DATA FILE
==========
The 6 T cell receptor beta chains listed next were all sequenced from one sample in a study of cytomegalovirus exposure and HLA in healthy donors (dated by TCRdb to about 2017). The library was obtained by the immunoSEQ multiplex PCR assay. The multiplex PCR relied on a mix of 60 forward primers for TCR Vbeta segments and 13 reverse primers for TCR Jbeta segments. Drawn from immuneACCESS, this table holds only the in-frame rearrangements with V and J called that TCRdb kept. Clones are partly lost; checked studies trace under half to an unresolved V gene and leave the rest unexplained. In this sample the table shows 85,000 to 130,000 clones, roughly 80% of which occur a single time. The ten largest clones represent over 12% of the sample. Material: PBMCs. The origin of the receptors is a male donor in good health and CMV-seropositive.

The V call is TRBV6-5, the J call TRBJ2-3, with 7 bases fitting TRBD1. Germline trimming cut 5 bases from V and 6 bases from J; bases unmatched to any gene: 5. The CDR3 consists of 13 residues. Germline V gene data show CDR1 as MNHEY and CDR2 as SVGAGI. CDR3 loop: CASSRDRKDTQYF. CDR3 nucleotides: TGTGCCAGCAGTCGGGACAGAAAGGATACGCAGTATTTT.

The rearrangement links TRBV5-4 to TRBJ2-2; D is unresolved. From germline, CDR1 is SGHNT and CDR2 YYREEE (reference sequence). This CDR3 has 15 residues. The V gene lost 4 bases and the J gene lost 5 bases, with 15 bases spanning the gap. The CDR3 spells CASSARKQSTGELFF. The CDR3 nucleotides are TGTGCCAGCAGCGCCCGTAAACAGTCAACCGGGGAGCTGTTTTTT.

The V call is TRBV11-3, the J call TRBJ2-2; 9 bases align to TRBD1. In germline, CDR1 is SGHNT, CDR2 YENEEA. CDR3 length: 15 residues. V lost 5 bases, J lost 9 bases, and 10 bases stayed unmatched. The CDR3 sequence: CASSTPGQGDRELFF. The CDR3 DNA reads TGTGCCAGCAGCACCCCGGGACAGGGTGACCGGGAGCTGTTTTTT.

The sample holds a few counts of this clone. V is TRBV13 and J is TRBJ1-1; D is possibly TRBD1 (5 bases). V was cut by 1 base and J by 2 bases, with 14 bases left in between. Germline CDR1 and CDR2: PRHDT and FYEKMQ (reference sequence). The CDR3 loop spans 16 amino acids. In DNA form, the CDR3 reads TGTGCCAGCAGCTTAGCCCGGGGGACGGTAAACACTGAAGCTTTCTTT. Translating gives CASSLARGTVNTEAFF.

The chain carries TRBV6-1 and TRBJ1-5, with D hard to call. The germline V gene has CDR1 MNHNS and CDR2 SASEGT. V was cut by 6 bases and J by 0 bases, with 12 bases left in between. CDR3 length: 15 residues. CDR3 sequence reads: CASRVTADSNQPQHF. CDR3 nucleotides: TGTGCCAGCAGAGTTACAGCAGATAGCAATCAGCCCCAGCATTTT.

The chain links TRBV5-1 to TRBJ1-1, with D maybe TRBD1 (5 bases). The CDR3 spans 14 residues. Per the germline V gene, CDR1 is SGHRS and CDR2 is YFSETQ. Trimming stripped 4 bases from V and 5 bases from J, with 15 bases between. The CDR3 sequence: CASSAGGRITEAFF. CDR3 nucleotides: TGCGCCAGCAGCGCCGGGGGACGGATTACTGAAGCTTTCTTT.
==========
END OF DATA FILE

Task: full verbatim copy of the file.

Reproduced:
The 6 T cell receptor beta chains listed next were all sequenced from one sample in a study of cytomegalovirus exposure and HLA in healthy donors (dated by TCRdb to about 2017). The library was obtained by the immunoSEQ multiplex PCR assay. The multiplex PCR relied on a mix of 60 forward primers for TCR Vbeta segments and 13 reverse primers for TCR Jbeta segments. Drawn from immuneACCESS, this table holds only the in-frame rearrangements with V and J called that TCRdb kept. Clones are partly lost; checked studies trace under half to an unresolved V gene and leave the rest unexplained. In this sample the table shows 85,000 to 130,000 clones, roughly 80% of which occur a single time. The ten largest clones represent over 12% of the sample. Material: PBMCs. The origin of the receptors is a male donor in good health and CMV-seropositive.

The V call is TRBV6-5, the J call TRBJ2-3, with 7 bases fitting TRBD1. Germline trimming cut 5 bases from V and 6 bases from J; bases unmatched to any gene: 5. The CDR3 consists of 13 residues. Germline V gene data show CDR1 as MNHEY and CDR2 as SVGAGI. CDR3 loop: CASSRDRKDTQYF. CDR3 nucleotides: TGTGCCAGCAGTCGGGACAGAAAGGATACGCAGTATTTT.

The rearrangement links TRBV5-4 to TRBJ2-2; D is unresolved. From germline, CDR1 is SGHNT and CDR2 YYREEE (reference sequence). This CDR3 has 15 residues. The V gene lost 4 bases and the J gene lost 5 bases, with 15 bases spanning the gap. The CDR3 spells CASSARKQSTGELFF. The CDR3 nucleotides are TGTGCCAGCAGCGCCCGTAAACAGTCAACCGGGGAGCTGTTTTTT.

The V call is TRBV11-3, the J call TRBJ2-2; 9 bases align to TRBD1. In germline, CDR1 is SGHNT, CDR2 YENEEA. CDR3 length: 15 residues. V lost 5 bases, J lost 9 bases, and 10 bases stayed unmatched. The CDR3 sequence: CASSTPGQGDRELFF. The CDR3 DNA reads TGTGCCAGCAGCACCCCGGGACAGGGTGACCGGGAGCTGTTTTTT.

The sample holds a few counts of this clone. V is TRBV13 and J is TRBJ1-1; D is possibly TRBD1 (5 bases). V was cut by 1 base and J by 2 bases, with 14 bases left in between. Germline CDR1 and CDR2: PRHDT and FYEKMQ (reference sequence). The CDR3 loop spans 16 amino acids. In DNA form, the CDR3 reads TGTGCCAGCAGCTTAGCCCGGGGGACGGTAAACACTGAAGCTTTCTTT. Translating gives CASSLARGTVNTEAFF.

The chain carries TRBV6-1 and TRBJ1-5, with D hard to call. The germline V gene has CDR1 MNHNS and CDR2 SASEGT. V was cut by 6 bases and J by 0 bases, with 12 bases left in between. CDR3 length: 15 residues. CDR3 sequence reads: CASRVTADSNQPQHF. CDR3 nucleotides: TGTGCCAGCAGAGTTACAGCAGATAGCAATCAGCCCCAGCATTTT.

The chain links TRBV5-1 to TRBJ1-1, with D maybe TRBD1 (5 bases). The CDR3 spans 14 residues. Per the germline V gene, CDR1 is SGHRS and CDR2 is YFSETQ. Trimming stripped 4 bases from V and 5 bases from J, with 15 bases between. The CDR3 sequence: CASSAGGRITEAFF. CDR3 nucleotides: TGCGCCAGCAGCGCCGGGGGACGGATTACTGAAGCTTTCTTT.